Mar 14, 2015

Goethe's Reaction to Schubert's Dedication

The fact that Johann Wolfgang von Goethe neither replied to the package of Schubert Lieder that Joseph von Spaun sent him on 17 April 1816, nor to Schubert's dedication of the three songs op. 19 in June 1825, has always been taken as proof that because Goethe's musical taste was under the influence of Zelter and Reichardt, the poet was simply unable to acknowledge Schubert's genius. Time and again the public takes pleasure in being told this story, because it gives every lover of Schubert's songs the feeling of having a better musical taste than the German prince of poets. This phenomenon became especially apparent during a concert, given on 27 March 2014 by the singer Julian Prégardien and some of his friends at the Hans-Huber hall of the Stadtcasino Basel. This concert was titled "Schubertiade" and presented a "Schubertiad as it actually might have been". Accordingly it was broadcast by several radio stations as "Julian Prégardien and friends with a fictitious Schubertiad". The program included various Schubert songs, interspersed with instrumental pieces by Schubert, Matiegka and Mertz. Prégardien also recited poetry and at one point recounted the story of how Goethe ignored the music that was sent to him by Spaun and Schubert. One could almost see the audience revelling in the feeling of being true connoisseurs of Schubert's music and delightfully enjoying the fact that, unlike the evidently ignorant Goethe, they are able to appreciate Schubert's genius.

The title page of Schubert's three songs op. 19 dedicated to Goethe

Goethe's silence has been completely misjudged by posterity. Nothing could be farther from the truth than the poet being too ignorant to recognize the quality of Schubert's work. Goethe received so much mail that very early in life he decided not to respond at all to most of the deliveries. Otto Erich Deutsch was the first to refer to a passage in Johann Peter Eckermann's Conversations with Goethe where Goethe explains his seemingly impolite principle. Goethe's full statement preserved by Eckermann was first published in the context of Spaun's shipment and Schubert's dedication in my article "Dokumente zur Biographie Johann Mayrhofers" in: Schubert durch die Brille 25, (Tutzing: Schneider, 2000). On January 21st, 1827, during a conversation concerning the posthumous edition of Karl Wilhelm Ferdinand Solger's letters, Goethe said the following:
Solger hat, wie ich aus diesen Briefen sehe, viel Liebe zu mir gehabt; er beklagt sich in einem derselben, daß ich ihm auf den "Sophokles", den er mir zugesendet, nicht einmal geantwortet. Lieber Gott! – Aber wie das bei mir geht! Es ist nicht zu verwundern. Ich habe große Herren gekannt, denen man viel zusendete. Diese machten sich gewisse Formulare und Redensarten, womit sie jedes erwiderten, und so schrieben sie Briefe zu Hunderten, die sich alle gleich und alle Phrase waren. In mir aber lag dieses nie. Wenn ich nicht jemandem etwas Besonderes und Gehöriges sagen konnte, wie es in der jedesmaligen Sache lag, so schrieb ich lieber gar nicht. Oberflächliche Redensarten hielt ich für unwürdig, und so ist es denn gekommen, daß ich manchem wackern Manne, dem ich gerne geschrieben hätte, nicht antworten konnte. Sie sehen ja selbst, wie das bei mir geht und welche Zusendungen von allen Ecken und Enden täglich bei mir einlaufen, und müssen gestehen, daß dazu mehr als ein Menschenleben gehören würde, wenn man alles nur flüchtig erwidern wollte. (Johann Peter Eckermann: Gespräche mit Goethe in den letzten Jahren seines Lebens, Otto Schönberger ed. Stuttgart: Philipp Reclam jun., 1994. 229f.)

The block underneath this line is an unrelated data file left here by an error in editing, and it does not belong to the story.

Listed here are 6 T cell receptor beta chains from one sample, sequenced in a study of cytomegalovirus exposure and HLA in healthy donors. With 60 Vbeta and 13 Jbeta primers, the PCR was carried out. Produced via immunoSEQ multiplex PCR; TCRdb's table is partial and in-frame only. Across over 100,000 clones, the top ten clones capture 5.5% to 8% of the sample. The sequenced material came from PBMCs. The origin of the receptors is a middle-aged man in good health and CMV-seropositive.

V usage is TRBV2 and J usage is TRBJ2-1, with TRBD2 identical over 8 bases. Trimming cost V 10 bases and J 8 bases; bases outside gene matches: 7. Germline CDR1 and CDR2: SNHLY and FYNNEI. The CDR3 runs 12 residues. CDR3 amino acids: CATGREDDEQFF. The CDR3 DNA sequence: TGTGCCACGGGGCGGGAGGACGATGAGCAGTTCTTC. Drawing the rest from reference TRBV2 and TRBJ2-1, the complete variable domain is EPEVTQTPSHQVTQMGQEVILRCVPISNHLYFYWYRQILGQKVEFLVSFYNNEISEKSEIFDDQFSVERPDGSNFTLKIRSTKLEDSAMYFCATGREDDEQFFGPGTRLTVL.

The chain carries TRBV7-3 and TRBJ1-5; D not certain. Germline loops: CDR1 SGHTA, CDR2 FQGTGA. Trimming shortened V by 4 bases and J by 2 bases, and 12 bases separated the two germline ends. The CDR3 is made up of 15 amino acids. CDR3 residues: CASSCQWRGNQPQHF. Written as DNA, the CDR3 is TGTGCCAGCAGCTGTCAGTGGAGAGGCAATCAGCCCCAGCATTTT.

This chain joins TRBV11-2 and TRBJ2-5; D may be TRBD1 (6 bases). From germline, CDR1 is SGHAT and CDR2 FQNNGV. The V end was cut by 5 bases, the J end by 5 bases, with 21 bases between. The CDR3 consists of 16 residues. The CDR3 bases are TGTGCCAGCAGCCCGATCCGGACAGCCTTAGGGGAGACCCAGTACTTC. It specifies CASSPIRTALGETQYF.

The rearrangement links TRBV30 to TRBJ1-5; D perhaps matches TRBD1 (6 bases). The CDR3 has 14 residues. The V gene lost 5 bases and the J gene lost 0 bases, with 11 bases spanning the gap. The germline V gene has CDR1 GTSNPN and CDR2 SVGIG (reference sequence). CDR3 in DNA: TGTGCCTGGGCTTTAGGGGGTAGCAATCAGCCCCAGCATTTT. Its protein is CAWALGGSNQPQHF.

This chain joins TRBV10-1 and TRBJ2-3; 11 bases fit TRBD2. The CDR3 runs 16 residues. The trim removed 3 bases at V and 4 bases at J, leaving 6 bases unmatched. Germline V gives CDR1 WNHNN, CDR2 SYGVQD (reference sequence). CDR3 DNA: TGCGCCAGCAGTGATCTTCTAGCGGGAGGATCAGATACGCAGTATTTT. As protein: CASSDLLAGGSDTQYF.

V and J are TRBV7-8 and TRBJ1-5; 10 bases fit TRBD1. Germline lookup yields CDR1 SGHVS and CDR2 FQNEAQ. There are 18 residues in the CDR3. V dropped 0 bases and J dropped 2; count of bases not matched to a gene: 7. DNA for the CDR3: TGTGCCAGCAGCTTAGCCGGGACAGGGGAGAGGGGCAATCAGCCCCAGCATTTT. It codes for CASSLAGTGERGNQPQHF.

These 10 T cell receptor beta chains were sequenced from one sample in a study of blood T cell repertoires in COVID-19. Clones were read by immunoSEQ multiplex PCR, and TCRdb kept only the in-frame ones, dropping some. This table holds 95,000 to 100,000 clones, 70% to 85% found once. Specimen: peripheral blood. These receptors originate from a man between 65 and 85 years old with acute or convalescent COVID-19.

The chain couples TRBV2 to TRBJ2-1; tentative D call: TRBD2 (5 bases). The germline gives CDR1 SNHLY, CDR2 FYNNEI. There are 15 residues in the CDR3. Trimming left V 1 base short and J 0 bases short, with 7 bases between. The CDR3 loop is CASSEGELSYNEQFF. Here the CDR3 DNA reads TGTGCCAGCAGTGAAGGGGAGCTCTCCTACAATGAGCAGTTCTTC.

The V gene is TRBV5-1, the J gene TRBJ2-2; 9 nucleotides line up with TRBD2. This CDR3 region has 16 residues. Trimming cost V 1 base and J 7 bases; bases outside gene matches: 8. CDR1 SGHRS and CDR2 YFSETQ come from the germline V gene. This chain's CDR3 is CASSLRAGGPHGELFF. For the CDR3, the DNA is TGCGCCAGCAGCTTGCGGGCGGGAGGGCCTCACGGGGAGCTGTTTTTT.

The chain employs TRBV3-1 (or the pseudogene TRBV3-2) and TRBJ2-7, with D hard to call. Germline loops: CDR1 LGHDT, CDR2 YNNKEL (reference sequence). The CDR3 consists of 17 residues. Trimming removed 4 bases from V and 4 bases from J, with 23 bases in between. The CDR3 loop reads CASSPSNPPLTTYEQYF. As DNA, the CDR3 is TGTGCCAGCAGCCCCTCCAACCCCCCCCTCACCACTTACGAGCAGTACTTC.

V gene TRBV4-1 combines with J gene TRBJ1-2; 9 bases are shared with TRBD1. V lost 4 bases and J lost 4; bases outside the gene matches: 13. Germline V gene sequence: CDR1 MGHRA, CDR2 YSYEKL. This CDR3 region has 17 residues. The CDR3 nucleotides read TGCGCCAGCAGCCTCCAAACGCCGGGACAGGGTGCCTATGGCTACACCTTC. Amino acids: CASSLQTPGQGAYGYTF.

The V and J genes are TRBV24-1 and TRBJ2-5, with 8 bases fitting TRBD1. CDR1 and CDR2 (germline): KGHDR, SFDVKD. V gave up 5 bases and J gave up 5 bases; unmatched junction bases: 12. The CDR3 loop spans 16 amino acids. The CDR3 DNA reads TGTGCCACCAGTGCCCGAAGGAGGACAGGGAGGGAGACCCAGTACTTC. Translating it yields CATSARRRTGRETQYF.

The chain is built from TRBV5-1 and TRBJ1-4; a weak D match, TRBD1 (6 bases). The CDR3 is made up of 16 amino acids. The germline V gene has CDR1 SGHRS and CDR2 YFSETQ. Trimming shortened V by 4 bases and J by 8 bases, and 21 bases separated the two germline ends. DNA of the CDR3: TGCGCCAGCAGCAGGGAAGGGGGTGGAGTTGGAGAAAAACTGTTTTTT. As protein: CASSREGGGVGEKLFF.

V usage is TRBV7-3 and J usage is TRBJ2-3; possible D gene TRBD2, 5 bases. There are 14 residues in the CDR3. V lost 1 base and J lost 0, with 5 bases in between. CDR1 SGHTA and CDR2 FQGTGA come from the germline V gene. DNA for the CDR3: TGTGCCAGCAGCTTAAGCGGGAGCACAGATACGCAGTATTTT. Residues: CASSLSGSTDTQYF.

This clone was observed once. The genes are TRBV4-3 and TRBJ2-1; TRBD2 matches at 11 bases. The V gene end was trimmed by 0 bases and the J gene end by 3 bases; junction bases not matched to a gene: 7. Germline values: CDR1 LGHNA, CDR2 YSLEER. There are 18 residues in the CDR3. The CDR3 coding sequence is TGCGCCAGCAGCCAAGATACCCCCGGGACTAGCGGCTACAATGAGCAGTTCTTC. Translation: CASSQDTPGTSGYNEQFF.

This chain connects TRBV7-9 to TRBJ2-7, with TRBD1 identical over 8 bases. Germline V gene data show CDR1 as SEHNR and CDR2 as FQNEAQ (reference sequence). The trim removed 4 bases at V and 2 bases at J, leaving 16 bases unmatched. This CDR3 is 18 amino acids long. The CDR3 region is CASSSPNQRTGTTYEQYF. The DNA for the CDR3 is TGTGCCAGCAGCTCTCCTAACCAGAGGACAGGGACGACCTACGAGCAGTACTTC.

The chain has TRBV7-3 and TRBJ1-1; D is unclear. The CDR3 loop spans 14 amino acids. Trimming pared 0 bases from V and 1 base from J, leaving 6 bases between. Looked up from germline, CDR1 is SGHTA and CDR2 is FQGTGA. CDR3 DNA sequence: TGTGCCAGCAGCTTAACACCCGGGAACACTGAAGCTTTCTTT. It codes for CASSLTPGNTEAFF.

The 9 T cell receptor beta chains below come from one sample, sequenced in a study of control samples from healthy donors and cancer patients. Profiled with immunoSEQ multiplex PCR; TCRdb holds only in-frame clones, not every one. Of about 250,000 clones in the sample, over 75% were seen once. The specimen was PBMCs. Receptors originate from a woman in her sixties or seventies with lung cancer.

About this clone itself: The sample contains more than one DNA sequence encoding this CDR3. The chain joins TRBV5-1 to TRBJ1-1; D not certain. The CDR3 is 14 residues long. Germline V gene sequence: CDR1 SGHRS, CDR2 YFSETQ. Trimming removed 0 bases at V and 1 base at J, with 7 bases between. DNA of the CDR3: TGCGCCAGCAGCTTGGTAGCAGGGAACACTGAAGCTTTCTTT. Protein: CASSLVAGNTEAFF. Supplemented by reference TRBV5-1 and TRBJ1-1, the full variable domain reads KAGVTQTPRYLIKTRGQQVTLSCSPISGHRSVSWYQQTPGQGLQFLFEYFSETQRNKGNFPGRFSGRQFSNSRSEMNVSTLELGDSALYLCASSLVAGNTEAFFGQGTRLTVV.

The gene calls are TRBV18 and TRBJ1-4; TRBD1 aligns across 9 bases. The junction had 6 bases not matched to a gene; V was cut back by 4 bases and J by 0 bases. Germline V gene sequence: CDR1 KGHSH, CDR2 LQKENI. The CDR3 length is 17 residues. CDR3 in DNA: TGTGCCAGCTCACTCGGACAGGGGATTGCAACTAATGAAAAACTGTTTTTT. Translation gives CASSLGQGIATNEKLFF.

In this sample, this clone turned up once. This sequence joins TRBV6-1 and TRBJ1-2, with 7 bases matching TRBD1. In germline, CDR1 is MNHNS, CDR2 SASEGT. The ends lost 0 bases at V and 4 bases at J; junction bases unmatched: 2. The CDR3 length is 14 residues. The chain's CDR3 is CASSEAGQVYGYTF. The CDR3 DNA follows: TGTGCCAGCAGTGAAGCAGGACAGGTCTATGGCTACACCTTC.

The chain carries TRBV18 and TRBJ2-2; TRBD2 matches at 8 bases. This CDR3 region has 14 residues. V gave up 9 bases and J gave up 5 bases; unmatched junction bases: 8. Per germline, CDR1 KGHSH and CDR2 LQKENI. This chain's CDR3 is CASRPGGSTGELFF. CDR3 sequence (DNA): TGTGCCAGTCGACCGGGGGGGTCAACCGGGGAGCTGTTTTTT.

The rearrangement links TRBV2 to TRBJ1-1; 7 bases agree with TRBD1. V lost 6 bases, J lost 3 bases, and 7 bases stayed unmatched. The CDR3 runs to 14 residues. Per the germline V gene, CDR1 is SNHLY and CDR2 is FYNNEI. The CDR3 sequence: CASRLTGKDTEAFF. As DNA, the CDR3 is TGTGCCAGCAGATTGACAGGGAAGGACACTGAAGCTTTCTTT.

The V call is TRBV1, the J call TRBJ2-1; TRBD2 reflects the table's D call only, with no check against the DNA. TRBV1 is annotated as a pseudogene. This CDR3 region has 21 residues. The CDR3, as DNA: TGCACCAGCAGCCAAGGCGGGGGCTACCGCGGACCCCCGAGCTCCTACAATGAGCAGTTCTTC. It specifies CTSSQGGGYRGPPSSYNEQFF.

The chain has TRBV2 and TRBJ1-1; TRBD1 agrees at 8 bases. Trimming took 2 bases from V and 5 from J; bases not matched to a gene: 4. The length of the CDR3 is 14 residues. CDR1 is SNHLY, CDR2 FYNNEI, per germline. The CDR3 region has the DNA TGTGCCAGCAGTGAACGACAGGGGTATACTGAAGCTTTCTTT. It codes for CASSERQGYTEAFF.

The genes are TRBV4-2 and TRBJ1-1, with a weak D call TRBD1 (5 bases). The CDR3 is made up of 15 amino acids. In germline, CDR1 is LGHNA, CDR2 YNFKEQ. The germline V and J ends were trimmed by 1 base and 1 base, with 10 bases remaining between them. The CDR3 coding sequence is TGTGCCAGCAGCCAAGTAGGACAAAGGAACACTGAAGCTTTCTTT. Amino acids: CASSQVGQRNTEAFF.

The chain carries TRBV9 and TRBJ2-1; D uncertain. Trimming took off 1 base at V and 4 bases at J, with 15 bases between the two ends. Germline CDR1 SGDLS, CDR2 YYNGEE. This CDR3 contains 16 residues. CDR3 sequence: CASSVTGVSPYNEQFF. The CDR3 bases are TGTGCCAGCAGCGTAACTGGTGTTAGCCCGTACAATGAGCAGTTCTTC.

As I see from these letters, Solger had a lot of love for me; in one of them he complains that I did not even answer him concerning the "Sophokles" he sent me. Dear God! – But as it happens with me! There is nothing to wonder about. I knew great men who received a lot of mail. They made themselves certain forms and expressions which they used to to respond to everything and they wrote hundreds of letters which were all alike and all were empty phrase. This was never my thing. If I could not tell someone something special and appropriate, as the particular issue demanded, I preferred to write not at all. Superficial phrases I considered unworthy, and thus it came to be that I could not answer many an honest man whom I would have liked to have written. You can see for yourself what is going on at my place and what kind of shipments arrive every day from every corner of the world. And you must admit that it would need more than one human lifetime if one would like to respond to everything just briefly.

1 comment:

  1. Aus Goethes Tagebuch; 16 Juni 1825
    Sendung von Schubert aus Wien, von meinen Liedern Kompositionen....
    But did Goethe ever have these Lieder performed for him? I suppose we shall never know.